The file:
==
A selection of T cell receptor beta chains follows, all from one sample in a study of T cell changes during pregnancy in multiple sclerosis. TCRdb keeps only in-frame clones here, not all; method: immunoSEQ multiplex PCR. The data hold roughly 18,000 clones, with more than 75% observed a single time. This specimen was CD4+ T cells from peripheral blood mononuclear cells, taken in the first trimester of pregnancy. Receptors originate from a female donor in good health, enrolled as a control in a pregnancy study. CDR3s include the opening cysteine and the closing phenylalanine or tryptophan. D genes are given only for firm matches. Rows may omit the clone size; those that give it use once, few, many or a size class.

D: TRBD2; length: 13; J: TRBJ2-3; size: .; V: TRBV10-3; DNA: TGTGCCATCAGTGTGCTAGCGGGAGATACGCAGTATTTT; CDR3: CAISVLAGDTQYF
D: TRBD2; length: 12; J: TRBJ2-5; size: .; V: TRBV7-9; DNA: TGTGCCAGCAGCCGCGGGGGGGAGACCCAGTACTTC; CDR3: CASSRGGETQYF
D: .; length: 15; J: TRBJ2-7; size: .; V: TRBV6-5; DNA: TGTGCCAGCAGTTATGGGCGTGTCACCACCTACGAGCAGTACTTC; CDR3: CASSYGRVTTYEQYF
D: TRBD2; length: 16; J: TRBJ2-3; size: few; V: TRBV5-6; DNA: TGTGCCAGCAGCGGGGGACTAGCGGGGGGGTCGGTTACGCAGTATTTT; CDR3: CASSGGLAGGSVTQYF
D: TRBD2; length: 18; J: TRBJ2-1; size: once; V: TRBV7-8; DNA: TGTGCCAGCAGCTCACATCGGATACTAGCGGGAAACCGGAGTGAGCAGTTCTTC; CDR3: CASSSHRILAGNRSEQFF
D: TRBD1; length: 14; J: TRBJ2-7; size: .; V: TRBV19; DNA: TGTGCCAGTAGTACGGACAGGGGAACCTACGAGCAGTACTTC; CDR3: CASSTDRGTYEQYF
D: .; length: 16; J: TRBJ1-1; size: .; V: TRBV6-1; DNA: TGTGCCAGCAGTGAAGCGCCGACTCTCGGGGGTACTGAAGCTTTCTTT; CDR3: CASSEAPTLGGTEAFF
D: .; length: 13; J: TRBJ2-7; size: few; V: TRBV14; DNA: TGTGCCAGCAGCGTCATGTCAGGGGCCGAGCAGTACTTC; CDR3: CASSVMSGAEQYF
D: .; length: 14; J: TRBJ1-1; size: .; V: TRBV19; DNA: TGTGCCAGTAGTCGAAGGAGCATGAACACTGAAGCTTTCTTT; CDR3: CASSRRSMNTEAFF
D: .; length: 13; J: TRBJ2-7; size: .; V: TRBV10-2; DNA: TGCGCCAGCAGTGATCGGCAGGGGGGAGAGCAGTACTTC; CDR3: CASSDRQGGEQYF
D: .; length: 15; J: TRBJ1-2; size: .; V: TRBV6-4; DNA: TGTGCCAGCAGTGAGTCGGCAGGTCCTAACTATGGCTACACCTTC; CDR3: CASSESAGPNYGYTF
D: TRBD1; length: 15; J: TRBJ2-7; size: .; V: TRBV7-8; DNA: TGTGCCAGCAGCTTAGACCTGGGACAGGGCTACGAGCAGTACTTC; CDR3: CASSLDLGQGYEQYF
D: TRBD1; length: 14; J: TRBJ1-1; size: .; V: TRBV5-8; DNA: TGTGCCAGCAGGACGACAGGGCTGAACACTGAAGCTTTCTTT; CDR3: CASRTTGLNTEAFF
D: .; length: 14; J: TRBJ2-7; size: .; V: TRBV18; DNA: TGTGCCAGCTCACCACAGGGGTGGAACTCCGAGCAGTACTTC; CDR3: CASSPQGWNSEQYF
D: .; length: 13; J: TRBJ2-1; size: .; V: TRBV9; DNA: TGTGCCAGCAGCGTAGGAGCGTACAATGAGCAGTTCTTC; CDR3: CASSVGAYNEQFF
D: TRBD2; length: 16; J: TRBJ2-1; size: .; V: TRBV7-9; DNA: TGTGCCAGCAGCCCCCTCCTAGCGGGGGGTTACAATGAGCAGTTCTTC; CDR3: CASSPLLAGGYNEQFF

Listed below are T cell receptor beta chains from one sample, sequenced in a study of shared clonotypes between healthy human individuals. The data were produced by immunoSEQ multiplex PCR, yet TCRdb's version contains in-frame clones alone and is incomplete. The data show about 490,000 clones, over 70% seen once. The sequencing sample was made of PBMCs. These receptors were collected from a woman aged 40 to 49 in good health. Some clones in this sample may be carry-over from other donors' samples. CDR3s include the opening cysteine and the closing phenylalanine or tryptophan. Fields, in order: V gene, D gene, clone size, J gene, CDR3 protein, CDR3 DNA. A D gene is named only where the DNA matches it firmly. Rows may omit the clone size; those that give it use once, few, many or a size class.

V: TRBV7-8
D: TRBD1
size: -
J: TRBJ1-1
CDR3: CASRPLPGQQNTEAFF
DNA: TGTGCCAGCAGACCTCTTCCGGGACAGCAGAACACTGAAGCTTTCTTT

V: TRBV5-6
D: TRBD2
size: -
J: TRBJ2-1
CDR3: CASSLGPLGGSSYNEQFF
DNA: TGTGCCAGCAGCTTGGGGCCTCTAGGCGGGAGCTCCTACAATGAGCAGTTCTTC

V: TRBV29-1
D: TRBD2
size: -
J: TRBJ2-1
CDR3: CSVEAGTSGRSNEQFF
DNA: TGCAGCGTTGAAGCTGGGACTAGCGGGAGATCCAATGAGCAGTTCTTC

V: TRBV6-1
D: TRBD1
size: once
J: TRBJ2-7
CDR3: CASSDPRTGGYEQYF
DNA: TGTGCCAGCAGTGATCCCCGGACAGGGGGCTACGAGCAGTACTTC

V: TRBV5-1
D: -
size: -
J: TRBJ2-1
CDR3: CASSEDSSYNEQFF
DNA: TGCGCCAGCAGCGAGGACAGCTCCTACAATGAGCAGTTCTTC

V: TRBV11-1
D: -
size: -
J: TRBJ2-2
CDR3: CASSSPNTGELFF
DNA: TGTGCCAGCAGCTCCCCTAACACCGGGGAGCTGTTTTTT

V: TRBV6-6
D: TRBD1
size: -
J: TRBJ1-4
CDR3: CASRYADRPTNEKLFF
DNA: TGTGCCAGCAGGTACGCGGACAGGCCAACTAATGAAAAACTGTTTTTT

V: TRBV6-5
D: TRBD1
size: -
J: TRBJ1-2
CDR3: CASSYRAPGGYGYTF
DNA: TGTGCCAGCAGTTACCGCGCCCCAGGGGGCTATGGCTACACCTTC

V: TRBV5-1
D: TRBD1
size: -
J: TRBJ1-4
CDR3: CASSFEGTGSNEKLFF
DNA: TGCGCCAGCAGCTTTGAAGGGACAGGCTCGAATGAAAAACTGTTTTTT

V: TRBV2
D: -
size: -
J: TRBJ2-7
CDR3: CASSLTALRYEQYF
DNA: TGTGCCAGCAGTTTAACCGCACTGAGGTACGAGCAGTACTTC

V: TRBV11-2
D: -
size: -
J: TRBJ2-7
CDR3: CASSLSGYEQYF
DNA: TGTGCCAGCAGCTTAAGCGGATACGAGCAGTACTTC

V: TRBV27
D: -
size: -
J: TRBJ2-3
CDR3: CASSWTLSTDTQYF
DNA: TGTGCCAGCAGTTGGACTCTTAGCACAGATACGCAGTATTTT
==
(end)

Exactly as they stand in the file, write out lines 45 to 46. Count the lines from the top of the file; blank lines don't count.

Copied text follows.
size: -
J: TRBJ2-1